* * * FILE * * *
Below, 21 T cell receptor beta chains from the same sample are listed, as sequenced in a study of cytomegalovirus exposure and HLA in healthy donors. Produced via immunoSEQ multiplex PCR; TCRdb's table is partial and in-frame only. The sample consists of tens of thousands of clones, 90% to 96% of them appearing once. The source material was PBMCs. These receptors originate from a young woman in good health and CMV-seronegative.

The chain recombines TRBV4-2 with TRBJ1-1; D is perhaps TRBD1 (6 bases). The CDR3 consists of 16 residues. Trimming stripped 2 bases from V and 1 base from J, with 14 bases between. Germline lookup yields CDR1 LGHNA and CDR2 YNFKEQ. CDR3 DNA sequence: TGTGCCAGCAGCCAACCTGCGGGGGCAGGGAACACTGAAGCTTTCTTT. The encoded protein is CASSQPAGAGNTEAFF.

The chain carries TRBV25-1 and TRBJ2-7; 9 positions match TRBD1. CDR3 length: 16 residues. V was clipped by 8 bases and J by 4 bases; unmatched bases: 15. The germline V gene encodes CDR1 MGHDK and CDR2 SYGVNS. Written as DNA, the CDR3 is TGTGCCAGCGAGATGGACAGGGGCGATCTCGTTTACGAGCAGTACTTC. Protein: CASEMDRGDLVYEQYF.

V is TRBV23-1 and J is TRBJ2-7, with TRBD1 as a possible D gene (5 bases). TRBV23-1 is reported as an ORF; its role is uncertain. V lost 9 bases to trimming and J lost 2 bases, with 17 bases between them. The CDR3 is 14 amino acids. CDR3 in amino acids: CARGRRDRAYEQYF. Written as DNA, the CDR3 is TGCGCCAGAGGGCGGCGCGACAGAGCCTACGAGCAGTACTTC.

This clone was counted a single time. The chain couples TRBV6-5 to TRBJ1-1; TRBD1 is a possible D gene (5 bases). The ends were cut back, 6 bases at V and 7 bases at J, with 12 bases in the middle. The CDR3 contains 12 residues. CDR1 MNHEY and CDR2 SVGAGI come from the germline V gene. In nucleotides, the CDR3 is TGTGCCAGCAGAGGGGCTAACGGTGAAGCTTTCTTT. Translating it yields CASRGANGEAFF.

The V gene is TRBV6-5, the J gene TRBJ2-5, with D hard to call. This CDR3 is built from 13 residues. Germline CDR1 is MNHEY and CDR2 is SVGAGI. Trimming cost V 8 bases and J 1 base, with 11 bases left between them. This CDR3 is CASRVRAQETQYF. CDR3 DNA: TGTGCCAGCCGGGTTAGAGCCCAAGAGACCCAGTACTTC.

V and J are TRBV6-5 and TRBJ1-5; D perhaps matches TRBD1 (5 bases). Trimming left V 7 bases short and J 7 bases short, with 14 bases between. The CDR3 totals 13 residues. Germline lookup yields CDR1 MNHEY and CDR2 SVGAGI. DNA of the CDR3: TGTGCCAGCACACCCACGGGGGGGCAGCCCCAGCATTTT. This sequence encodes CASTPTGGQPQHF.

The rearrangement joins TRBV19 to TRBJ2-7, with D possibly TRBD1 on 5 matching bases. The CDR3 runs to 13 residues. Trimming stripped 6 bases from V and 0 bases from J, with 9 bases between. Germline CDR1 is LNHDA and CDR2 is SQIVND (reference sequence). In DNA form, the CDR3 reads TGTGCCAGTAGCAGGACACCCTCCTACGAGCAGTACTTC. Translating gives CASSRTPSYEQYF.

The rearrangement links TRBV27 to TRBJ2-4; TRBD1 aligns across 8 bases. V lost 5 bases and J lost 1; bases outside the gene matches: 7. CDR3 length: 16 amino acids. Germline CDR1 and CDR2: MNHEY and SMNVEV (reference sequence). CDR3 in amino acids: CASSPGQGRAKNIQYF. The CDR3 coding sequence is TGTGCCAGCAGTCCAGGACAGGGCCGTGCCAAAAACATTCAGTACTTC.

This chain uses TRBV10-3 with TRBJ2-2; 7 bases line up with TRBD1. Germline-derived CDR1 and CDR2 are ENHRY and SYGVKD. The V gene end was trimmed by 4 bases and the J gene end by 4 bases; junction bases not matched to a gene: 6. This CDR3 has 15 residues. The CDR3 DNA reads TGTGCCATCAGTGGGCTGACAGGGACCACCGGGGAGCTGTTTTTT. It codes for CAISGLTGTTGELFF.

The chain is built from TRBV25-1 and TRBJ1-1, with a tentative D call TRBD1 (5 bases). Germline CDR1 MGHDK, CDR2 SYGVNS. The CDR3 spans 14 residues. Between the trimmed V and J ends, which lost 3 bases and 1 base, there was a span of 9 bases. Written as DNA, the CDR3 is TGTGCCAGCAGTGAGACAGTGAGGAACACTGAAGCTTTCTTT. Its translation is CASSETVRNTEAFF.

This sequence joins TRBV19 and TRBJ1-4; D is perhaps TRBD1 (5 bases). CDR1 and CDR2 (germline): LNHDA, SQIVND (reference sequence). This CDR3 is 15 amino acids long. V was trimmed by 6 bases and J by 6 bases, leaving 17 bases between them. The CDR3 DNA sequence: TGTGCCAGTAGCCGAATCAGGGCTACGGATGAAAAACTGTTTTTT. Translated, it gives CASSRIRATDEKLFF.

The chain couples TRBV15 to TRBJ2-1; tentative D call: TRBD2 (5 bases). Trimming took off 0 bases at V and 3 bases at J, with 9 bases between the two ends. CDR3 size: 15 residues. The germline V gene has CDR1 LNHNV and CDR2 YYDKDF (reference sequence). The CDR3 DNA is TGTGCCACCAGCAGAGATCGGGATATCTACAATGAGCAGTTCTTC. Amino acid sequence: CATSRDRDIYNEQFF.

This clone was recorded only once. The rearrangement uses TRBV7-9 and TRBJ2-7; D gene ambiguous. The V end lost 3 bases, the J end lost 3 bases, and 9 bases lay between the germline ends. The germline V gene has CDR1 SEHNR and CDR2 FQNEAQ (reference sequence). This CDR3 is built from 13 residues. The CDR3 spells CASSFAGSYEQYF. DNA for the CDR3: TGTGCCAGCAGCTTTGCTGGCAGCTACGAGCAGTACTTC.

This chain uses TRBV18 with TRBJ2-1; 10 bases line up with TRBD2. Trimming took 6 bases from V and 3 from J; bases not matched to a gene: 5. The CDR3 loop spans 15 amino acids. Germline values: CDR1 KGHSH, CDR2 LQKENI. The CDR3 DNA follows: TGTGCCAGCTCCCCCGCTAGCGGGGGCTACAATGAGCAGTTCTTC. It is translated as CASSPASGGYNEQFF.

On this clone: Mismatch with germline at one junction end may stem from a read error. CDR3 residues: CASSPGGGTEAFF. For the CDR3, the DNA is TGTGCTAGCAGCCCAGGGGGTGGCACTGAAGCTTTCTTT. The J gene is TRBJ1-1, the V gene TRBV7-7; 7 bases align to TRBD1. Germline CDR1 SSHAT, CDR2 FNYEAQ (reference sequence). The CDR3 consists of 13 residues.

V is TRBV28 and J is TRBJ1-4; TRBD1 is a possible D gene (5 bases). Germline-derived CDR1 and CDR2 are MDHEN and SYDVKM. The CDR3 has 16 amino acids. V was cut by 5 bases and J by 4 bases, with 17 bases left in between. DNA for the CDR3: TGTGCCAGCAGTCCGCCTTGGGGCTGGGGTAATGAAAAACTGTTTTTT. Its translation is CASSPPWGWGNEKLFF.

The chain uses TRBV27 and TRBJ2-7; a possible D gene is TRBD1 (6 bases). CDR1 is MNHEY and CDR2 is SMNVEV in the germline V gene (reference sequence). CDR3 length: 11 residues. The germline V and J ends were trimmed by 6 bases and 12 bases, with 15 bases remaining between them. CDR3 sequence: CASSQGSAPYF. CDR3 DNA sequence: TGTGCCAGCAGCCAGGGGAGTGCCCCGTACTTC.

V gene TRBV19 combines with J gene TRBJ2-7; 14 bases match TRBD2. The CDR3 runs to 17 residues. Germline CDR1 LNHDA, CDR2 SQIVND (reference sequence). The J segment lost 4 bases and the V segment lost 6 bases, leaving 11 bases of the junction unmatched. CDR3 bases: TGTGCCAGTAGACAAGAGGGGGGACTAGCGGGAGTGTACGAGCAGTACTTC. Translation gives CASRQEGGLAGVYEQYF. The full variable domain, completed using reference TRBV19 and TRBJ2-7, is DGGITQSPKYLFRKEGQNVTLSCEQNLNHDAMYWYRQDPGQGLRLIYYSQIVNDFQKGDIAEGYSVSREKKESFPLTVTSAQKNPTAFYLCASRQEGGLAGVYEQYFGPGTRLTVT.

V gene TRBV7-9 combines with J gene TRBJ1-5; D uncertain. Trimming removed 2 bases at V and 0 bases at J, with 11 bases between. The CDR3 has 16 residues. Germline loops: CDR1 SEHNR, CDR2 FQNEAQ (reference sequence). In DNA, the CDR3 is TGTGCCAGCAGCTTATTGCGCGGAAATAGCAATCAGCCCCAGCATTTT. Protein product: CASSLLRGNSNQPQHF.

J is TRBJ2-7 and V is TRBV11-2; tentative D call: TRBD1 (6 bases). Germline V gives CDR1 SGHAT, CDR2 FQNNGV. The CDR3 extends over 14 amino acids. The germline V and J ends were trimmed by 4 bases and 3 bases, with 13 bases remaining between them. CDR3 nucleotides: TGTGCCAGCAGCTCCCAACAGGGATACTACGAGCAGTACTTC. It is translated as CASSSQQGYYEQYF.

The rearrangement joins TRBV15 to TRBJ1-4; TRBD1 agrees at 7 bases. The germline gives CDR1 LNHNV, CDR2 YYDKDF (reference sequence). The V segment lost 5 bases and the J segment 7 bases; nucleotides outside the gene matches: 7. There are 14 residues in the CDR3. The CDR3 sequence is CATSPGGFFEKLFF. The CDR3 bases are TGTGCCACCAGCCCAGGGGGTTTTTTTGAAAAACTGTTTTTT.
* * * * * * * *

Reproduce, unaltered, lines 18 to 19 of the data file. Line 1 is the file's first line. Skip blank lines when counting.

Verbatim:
The chain uses TRBV27 and TRBJ2-7; a possible D gene is TRBD1 (6 bases). CDR1 is MNHEY and CDR2 is SMNVEV in the germline V gene (reference sequence). CDR3 length: 11 residues. The germline V and J ends were trimmed by 6 bases and 12 bases, with 15 bases remaining between them. CDR3 sequence: CASSQGSAPYF. CDR3 DNA sequence: TGTGCCAGCAGCCAGGGGAGTGCCCCGTACTTC.

V gene TRBV19 combines with J gene TRBJ2-7; 14 bases match TRBD2. The CDR3 runs to 17 residues. Germline CDR1 LNHDA, CDR2 SQIVND (reference sequence). The J segment lost 4 bases and the V segment lost 6 bases, leaving 11 bases of the junction unmatched. CDR3 bases: TGTGCCAGTAGACAAGAGGGGGGACTAGCGGGAGTGTACGAGCAGTACTTC. Translation gives CASRQEGGLAGVYEQYF. The full variable domain, completed using reference TRBV19 and TRBJ2-7, is DGGITQSPKYLFRKEGQNVTLSCEQNLNHDAMYWYRQDPGQGLRLIYYSQIVNDFQKGDIAEGYSVSREKKESFPLTVTSAQKNPTAFYLCASRQEGGLAGVYEQYFGPGTRLTVT.